OR WAIT null SECS
Leading US senators are proposing legislation to add Ebola to the list of diseases eligible for priority review vouchers from FDA as an incentive for biopharmaceutical companies to invest in treatments for this deadly disease.
Leading US senators are proposing legislation to add Ebola to the list of diseases eligible for priority review vouchers from FDA as an incentive for biopharmaceutical companies to invest in treatments for this deadly disease. The priority review voucher (PRV) program for neglected tropical diseases (NTDs) currently applies to 16 deadly conditions that afflict millions of people in developing countries, but are rare or “neglected” in the US and Europe. Ebola is not on FDA’s list, as it was not considered a serious threat when the program was established in 2007, but that obviously has changed.
Consequently, Sen. Tom Harkin (D-Iowa), chairman of the Senate Health, Education, Labor, and Pensions (HELP) Committee and of the Senate Appropriations Committee that oversees the Health and Human Services (HHS) budget, and Sen. Lamar Alexander (R-TN), ranking Republican on the HELP Committee, seek to correct that omission. They are readying legislation to extend the voucher program to encourage private sector development of new Ebola treatments.
FDA has been criticized for omitting Ebola from its NTD list, but the virus also is not on the World Health Organization’s (WHO) list of 17 neglected tropical diseases seeking treatments. WHO added scabies to its list in July 2014, but the only viruses cited are Dengue and rabies.
The FDA PRV program was authorized by the FDA Amendments Act (FDAAA) of 2007 to promote the development of new drugs and vaccines for neglected tropical diseases. The policy allows the sponsor of a qualifying treatment that is approved by FDA to also receive a voucher that provides a speedy priority review of another drug applying for market approval. The sponsor can use the voucher to speed the review of another new drug, or the firm can sell it to other biopharma companies developing their own therapies.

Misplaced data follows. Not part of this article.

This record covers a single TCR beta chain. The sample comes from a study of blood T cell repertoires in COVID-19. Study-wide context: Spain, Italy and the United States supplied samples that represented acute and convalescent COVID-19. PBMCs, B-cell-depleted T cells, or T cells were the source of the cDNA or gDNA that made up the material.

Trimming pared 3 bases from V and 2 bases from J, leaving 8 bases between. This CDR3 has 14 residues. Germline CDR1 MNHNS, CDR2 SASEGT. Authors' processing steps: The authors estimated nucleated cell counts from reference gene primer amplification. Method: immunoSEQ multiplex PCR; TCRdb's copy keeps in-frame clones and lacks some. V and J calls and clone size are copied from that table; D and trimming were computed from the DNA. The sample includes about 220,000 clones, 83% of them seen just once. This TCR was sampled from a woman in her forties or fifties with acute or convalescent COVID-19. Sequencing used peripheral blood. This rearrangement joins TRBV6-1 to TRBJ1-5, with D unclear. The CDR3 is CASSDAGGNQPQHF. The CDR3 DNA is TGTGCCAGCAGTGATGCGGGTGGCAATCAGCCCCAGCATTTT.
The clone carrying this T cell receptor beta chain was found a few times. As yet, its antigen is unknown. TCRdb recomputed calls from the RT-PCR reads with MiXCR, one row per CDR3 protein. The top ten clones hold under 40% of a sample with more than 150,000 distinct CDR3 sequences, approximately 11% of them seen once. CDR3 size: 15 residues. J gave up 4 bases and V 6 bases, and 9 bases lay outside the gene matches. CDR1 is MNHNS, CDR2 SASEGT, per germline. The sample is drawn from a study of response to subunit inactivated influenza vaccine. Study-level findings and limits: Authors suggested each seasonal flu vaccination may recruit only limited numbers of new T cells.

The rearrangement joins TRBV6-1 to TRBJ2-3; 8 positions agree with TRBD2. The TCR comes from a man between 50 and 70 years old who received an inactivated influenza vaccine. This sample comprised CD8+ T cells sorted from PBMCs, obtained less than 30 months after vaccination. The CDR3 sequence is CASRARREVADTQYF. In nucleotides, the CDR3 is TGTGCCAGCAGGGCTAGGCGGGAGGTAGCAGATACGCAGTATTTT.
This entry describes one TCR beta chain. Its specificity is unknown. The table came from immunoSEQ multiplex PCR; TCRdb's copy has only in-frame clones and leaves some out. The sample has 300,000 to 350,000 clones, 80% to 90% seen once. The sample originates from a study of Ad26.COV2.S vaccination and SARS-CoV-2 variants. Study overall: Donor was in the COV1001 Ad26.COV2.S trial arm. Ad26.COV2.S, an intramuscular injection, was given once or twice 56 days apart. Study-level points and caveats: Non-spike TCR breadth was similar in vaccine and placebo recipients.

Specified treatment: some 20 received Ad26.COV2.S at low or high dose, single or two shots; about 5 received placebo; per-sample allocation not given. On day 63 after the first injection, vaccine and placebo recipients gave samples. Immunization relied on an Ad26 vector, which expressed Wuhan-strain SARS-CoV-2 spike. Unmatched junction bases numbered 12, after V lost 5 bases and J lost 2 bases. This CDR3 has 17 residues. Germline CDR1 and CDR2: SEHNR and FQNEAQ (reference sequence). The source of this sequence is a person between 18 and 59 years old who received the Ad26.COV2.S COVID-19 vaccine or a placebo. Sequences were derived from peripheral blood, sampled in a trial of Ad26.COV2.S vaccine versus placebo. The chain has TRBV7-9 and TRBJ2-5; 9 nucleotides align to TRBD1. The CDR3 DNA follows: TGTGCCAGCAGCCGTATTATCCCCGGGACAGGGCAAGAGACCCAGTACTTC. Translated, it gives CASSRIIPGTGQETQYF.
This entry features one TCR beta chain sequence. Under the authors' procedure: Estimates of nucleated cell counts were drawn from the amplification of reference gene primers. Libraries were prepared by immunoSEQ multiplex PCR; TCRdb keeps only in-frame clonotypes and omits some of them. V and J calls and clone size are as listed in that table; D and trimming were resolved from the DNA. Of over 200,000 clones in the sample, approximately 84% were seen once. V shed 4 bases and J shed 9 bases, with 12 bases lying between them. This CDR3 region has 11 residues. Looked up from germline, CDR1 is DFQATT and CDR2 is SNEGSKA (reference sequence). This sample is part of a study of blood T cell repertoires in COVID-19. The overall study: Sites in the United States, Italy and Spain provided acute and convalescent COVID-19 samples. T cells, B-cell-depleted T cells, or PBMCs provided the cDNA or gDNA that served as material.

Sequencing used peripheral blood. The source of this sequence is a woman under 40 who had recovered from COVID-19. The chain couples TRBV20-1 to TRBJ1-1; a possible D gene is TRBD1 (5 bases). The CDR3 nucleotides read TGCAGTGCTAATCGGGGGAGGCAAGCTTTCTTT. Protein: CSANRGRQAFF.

Despite considerable enthusiasm for the PRV program, only four vouchers have been awarded over the past seven years. The first voucher was controversial, as it went to Novartis following FDA approval of its antimalarial treatment Coartem, which already was widely used throughout the developing world. Johnson & Johnson’s Janssen unit gained a voucher in 2012 with approval of a new treatment for drug-resistant tuberculosis. And in March 2014, FDA approved a new treatment for Leishmaniasis, Impavido (miltefosine), developed by Paladin Therapeutics of Canada, with the benefit of fast track designation, priority review and orphan product designation.
The voucher program was extended to pediatric rare diseases in 2012, and the first voucher in this category was awarded to BioMarin in February 2014 for the drug Vimizim. BioMarin announced in July the sale of its voucher to Sanofi and Regeneron for $67.5 million, an amount that could boost the PRV market. Meanwhile, FDA has been responding to pressure from Congress to do more to support the voucher program. The agency issued draft guidance on implementing the voucher program in 2008, but took several more years to hold a planned public meeting on expanding the neglected disease list and on further refining the program. In July 2014, FDA issued more detailed guidance on developing treatments for neglected tropical diseases, which offers advice on preclinical testing and conduct of clinical trials for such therapies and describes agency programs for orphan drugs and expedited approvals that can be beneficial.
While some critics regard the voucher program as a giveaway to Big Pharma, most policy makers consider this approach a valid way to use market incentives to encourage beneficial investments by industry. Voucher advocates would like any legislation to include changes to make PRVs more viable, such as reducing the period for a sponsor to notify FDA of its intent to use a voucher and permitting multiple sales of PRVs for tropical diseases.
While there’s a sense that special incentives may not be needed now to spur development of Ebola treatments, as both government agencies and private entities are pouring money into new antivirals and vaccines, most observers feel that renewed focus on the voucher program can only be a plus, and that it will help maintain interest in developing new NTD therapies over the long run.